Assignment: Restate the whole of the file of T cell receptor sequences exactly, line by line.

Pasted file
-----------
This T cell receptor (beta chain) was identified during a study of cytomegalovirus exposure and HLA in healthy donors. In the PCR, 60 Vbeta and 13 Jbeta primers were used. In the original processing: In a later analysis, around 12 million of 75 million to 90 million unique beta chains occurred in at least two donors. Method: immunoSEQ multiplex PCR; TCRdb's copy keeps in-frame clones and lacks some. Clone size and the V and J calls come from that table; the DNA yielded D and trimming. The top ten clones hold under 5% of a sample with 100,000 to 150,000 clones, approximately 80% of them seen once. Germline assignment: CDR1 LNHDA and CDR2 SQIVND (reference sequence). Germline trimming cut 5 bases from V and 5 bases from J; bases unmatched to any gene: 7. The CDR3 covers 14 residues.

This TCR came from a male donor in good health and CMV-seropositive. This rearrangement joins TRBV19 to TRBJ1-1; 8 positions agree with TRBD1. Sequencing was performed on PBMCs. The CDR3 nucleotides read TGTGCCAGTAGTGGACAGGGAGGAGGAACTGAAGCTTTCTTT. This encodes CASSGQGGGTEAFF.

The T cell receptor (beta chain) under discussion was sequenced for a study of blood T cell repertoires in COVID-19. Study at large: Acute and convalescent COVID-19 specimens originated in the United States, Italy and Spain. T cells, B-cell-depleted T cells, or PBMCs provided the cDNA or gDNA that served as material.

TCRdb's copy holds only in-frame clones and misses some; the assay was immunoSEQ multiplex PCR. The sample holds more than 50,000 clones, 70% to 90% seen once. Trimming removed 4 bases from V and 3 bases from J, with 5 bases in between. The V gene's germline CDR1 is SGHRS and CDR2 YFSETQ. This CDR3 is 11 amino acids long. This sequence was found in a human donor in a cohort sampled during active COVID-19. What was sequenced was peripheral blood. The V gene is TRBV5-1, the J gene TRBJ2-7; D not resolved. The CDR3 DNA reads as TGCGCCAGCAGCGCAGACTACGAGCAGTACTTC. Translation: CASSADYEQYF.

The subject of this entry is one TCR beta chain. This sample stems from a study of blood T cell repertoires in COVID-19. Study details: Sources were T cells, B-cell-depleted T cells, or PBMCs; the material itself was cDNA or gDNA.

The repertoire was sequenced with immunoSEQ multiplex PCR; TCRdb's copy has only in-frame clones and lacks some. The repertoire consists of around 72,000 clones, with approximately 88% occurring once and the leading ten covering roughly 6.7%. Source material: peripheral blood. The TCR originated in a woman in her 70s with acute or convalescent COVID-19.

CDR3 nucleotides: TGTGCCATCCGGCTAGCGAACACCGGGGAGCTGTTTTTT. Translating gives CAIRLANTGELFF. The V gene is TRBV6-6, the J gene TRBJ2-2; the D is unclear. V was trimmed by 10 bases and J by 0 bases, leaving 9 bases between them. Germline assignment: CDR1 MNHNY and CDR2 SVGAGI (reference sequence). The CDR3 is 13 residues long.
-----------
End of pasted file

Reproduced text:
This T cell receptor (beta chain) was identified during a study of cytomegalovirus exposure and HLA in healthy donors. In the PCR, 60 Vbeta and 13 Jbeta primers were used. In the original processing: In a later analysis, around 12 million of 75 million to 90 million unique beta chains occurred in at least two donors. Method: immunoSEQ multiplex PCR; TCRdb's copy keeps in-frame clones and lacks some. Clone size and the V and J calls come from that table; the DNA yielded D and trimming. The top ten clones hold under 5% of a sample with 100,000 to 150,000 clones, approximately 80% of them seen once. Germline assignment: CDR1 LNHDA and CDR2 SQIVND (reference sequence). Germline trimming cut 5 bases from V and 5 bases from J; bases unmatched to any gene: 7. The CDR3 covers 14 residues.

This TCR came from a male donor in good health and CMV-seropositive. This rearrangement joins TRBV19 to TRBJ1-1; 8 positions agree with TRBD1. Sequencing was performed on PBMCs. The CDR3 nucleotides read TGTGCCAGTAGTGGACAGGGAGGAGGAACTGAAGCTTTCTTT. This encodes CASSGQGGGTEAFF.

The T cell receptor (beta chain) under discussion was sequenced for a study of blood T cell repertoires in COVID-19. Study at large: Acute and convalescent COVID-19 specimens originated in the United States, Italy and Spain. T cells, B-cell-depleted T cells, or PBMCs provided the cDNA or gDNA that served as material.

TCRdb's copy holds only in-frame clones and misses some; the assay was immunoSEQ multiplex PCR. The sample holds more than 50,000 clones, 70% to 90% seen once. Trimming removed 4 bases from V and 3 bases from J, with 5 bases in between. The V gene's germline CDR1 is SGHRS and CDR2 YFSETQ. This CDR3 is 11 amino acids long. This sequence was found in a human donor in a cohort sampled during active COVID-19. What was sequenced was peripheral blood. The V gene is TRBV5-1, the J gene TRBJ2-7; D not resolved. The CDR3 DNA reads as TGCGCCAGCAGCGCAGACTACGAGCAGTACTTC. Translation: CASSADYEQYF.

The subject of this entry is one TCR beta chain. This sample stems from a study of blood T cell repertoires in COVID-19. Study details: Sources were T cells, B-cell-depleted T cells, or PBMCs; the material itself was cDNA or gDNA.

The repertoire was sequenced with immunoSEQ multiplex PCR; TCRdb's copy has only in-frame clones and lacks some. The repertoire consists of around 72,000 clones, with approximately 88% occurring once and the leading ten covering roughly 6.7%. Source material: peripheral blood. The TCR originated in a woman in her 70s with acute or convalescent COVID-19.

CDR3 nucleotides: TGTGCCATCCGGCTAGCGAACACCGGGGAGCTGTTTTTT. Translating gives CAIRLANTGELFF. The V gene is TRBV6-6, the J gene TRBJ2-2; the D is unclear. V was trimmed by 10 bases and J by 0 bases, leaving 9 bases between them. Germline assignment: CDR1 MNHNY and CDR2 SVGAGI (reference sequence). The CDR3 is 13 residues long.